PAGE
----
I would like to get a very nice trigger job on a SS GP for the single Ruger forum I found the IBOK for the GP on Google (GP IBOK). I received the GP pdf this morning. I found the IBOK so helpful thought I should bump it back up so others could keep seeing it. There is a great resource called the GP IBOK that is a must have the original author had to remove it due to copywrite claims but you can.
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Its robust design evolved from the older Security-Six series. The GP has a larger frame, thicker cylinder, improved grip mounting system, trigger return spring, front sight, internal cylinder retainer, and trigger guard latch.
New GP – Survivalist Forum
Ruger engineers did an excellent job designing the GP Most of the parts are contained by push-out pins or spring-loaded plungers and a mere 3 screws. The design is biok modular concept with three main assemblies.
The barrel and frame are the host assembly. The trigger guard assembly and cylinder gl100 make up the rest of the gun. The GP has been manufactured in several configurations but the internal parts are all interchangeable. Primarily, the different variations have to do with barrel length, barrel shroud, sights, and grips. GPs have been produced in both blued and stainless steel models.
The only other parts that are unique to a certain model are the cylinders when chambered for a 38 Special or Magnum or hammers in DAO models bobbed. GPs with fixed sights are equipped with compact rubber grips with inserts.
The adjustable sight models come with full sized rubber grips with inserts. Grips are interchangeable between all models and are also the same as Ruger Super Redhawk grips. The grip inserts for the compact grips are the same size as SP inserts. This unique system allows the front sight to be changed in seconds by pushing in the front sight plunger and lifting the sight out of the channel.
The standard front sight is black. Super Redhawk front sights are interchangeable with the GP and have a red insert. There are several Ruger and aftermarket plug-in front sights available in different colors or styles.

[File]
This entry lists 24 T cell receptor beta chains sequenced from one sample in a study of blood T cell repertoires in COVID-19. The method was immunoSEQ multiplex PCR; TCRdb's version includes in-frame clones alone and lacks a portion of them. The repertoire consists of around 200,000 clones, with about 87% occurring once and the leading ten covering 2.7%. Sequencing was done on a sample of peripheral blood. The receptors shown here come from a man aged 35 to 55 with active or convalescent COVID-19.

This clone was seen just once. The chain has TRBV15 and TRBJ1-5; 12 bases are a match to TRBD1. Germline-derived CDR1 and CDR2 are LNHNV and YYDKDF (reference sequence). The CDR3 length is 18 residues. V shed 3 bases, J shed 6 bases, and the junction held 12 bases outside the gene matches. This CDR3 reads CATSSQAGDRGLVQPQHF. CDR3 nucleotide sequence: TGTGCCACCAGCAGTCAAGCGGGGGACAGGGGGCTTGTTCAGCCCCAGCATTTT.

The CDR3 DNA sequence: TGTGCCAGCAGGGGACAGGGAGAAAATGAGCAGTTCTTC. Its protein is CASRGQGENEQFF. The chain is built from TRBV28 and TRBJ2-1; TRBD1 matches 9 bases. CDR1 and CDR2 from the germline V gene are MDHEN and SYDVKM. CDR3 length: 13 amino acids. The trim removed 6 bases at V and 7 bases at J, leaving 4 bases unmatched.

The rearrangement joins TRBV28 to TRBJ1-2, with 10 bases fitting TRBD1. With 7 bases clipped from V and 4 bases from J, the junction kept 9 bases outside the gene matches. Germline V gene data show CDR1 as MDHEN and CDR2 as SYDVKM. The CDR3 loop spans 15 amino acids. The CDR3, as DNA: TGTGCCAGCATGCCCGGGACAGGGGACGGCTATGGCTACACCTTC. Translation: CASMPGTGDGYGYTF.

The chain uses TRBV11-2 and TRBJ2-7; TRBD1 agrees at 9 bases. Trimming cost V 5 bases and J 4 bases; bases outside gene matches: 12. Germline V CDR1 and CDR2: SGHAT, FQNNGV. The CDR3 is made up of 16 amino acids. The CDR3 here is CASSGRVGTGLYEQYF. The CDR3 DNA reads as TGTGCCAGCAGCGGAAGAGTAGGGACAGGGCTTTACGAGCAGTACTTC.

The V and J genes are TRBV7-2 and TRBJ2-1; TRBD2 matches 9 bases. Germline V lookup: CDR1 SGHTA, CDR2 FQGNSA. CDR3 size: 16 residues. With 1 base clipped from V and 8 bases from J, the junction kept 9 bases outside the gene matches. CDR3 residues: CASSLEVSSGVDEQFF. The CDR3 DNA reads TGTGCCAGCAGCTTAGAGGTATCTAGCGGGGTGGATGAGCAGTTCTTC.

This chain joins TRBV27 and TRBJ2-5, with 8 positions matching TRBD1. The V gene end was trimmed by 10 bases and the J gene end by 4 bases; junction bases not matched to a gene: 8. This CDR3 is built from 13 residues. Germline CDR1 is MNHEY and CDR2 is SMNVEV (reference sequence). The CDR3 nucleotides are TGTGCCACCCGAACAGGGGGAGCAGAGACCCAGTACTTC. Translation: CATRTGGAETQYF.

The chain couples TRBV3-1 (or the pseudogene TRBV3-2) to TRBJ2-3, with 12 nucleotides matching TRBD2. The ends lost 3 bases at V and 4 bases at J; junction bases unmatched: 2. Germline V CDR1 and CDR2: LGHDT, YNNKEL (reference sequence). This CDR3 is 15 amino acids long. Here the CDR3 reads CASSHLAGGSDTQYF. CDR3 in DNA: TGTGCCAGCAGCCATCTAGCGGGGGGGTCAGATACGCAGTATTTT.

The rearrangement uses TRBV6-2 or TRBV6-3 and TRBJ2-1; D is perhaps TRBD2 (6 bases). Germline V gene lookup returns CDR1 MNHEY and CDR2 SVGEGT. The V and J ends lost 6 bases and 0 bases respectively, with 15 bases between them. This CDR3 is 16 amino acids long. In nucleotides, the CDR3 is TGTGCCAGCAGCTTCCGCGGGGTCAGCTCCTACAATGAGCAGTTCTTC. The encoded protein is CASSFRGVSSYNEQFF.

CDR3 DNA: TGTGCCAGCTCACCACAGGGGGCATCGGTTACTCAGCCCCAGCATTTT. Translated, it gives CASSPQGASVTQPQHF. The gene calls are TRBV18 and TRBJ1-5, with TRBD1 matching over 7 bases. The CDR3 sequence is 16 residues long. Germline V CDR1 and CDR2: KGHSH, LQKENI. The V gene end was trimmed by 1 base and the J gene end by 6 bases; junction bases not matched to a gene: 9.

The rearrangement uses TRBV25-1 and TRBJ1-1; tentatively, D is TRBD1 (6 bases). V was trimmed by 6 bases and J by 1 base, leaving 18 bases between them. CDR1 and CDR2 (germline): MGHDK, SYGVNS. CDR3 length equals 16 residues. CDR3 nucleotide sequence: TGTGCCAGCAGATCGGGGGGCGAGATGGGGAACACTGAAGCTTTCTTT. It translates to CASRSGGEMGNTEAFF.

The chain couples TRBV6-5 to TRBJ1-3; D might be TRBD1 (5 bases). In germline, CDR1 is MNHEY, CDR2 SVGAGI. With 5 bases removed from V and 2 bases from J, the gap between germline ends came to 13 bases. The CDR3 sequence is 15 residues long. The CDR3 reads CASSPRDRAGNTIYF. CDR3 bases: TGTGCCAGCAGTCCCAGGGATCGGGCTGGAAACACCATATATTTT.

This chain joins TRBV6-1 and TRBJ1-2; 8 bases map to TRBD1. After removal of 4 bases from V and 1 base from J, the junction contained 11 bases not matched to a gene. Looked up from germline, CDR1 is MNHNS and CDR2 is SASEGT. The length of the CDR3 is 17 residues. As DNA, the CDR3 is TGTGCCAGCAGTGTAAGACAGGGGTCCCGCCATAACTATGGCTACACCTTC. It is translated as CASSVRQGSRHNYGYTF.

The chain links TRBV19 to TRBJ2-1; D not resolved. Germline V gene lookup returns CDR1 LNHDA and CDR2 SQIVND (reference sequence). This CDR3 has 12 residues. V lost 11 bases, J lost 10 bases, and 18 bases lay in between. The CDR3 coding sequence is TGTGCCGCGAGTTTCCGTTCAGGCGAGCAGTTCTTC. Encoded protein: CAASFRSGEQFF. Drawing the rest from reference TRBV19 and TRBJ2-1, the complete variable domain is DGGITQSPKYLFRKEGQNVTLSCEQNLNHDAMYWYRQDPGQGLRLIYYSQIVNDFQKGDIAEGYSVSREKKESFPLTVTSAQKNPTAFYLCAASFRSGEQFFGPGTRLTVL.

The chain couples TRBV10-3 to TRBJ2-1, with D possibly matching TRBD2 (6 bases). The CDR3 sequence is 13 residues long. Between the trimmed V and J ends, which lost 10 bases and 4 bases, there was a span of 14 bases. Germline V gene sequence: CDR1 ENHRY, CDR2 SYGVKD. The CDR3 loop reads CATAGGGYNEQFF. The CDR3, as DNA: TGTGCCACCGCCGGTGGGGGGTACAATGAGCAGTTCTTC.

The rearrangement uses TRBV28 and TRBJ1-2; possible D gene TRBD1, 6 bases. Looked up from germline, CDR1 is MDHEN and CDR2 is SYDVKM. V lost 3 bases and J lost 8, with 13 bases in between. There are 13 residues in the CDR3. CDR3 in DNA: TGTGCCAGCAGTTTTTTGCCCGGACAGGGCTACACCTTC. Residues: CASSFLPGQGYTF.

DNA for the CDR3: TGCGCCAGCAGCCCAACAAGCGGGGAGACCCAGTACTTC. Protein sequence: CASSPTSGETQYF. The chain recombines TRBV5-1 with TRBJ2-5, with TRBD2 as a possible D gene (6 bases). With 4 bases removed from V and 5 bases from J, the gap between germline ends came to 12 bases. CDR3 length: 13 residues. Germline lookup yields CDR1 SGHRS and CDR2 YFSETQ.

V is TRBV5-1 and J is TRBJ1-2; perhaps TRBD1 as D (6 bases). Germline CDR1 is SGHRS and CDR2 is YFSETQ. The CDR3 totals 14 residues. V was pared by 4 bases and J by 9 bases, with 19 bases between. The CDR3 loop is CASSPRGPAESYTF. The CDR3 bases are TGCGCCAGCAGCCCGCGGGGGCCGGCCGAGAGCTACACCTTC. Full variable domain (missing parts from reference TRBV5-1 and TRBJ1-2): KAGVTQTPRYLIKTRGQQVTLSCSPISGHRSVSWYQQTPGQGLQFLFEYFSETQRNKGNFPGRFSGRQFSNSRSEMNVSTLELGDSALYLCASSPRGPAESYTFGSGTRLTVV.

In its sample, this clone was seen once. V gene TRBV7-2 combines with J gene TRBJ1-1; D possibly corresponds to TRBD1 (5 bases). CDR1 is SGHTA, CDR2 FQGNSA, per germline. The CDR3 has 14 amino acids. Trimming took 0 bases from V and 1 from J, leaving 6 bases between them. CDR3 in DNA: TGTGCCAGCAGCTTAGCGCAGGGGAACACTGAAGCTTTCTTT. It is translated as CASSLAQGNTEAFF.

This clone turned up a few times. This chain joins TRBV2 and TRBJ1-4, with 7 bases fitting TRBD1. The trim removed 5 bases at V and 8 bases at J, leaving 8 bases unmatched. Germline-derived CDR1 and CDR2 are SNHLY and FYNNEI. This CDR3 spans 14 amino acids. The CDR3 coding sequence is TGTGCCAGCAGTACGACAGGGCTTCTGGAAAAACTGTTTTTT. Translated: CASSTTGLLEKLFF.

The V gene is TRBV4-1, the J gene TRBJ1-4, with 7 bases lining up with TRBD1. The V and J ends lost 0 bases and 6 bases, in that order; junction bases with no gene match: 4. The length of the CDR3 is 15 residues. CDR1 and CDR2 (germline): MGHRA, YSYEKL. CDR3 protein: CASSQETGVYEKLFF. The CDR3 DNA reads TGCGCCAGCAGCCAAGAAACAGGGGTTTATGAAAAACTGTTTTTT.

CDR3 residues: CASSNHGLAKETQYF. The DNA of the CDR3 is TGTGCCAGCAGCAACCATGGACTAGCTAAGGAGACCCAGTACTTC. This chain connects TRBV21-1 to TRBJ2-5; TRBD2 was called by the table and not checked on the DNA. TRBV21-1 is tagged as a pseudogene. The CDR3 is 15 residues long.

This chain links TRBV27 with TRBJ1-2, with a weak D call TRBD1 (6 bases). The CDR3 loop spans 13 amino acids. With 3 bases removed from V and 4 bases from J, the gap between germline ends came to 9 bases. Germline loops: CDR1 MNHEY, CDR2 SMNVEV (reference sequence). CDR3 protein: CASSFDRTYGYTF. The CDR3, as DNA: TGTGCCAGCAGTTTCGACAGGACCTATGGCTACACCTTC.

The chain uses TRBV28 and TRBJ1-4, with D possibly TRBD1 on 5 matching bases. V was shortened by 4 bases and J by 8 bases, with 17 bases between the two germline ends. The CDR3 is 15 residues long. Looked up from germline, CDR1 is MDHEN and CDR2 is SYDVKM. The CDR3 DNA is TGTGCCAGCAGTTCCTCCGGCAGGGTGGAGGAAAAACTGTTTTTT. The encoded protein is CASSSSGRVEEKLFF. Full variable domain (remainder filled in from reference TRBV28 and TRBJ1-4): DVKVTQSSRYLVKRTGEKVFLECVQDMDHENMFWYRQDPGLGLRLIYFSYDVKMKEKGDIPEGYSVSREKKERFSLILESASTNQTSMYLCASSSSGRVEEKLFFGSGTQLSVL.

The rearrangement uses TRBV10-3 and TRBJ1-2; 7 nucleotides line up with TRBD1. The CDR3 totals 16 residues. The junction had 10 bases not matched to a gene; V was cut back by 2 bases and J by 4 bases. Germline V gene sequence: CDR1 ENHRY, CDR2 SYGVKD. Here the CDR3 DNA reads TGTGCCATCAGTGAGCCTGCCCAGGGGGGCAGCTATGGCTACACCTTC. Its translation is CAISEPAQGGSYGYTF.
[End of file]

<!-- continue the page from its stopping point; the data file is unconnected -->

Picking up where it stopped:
The adjustable rear sights are the same as most other Ruger revolvers and are click-adjustable for both windage and elevation. Some rear sights have a white outline blade gp1000 others are black go100 V-notch.
Fixed sight models are available in 3 and 4 inch barrels. Adjustable sight models are available in 4 and 6 inch barrels. Base metal and finish: GPs are made in two ubok configurations. The blued models are investment cast from high strength steel and are finished with a hot blue process. Bluing only affects the surface of the metal so it will wear off, especially from using holsters.
The surface is resistant to corrosion but it will rust easily if moisture iibok allowed to contact the gun. This could be from the climate or from fingerprints. Normally, a light coat of rust preventative oil will protect the surface from rusting. The worst thing you can do with any blued gun is to store them in a leather holster. Stainless steel investment cast GPs are much more resistant to corrosion. In extreme cases, even a stainless gun will rust.
All Ruger stainless guns also have stainless steel internal parts. The exceptions are the springs where stainless is inferior. Besides the springs, the gpp100 non-stainless parts are the grips and sights. Many times, specs are borrowed from another firearm brand and are meaningless due to different designs. Refer to the schematic when part numbers are referenced. Examine the overall fit and finish. Likely you will find scratches, machine marks and other cosmetic iboo that have no affect on function.
Rugers are intended to be a strong durable gun but seldom do you find one ggp100 a perfect finish or where the cosmetic fit is up to the standards of more expensive manufacturers.
You will need an automotive type gap ibook set looks like a pocket knife with multiple blades of different thickness, AKA feeler gauge.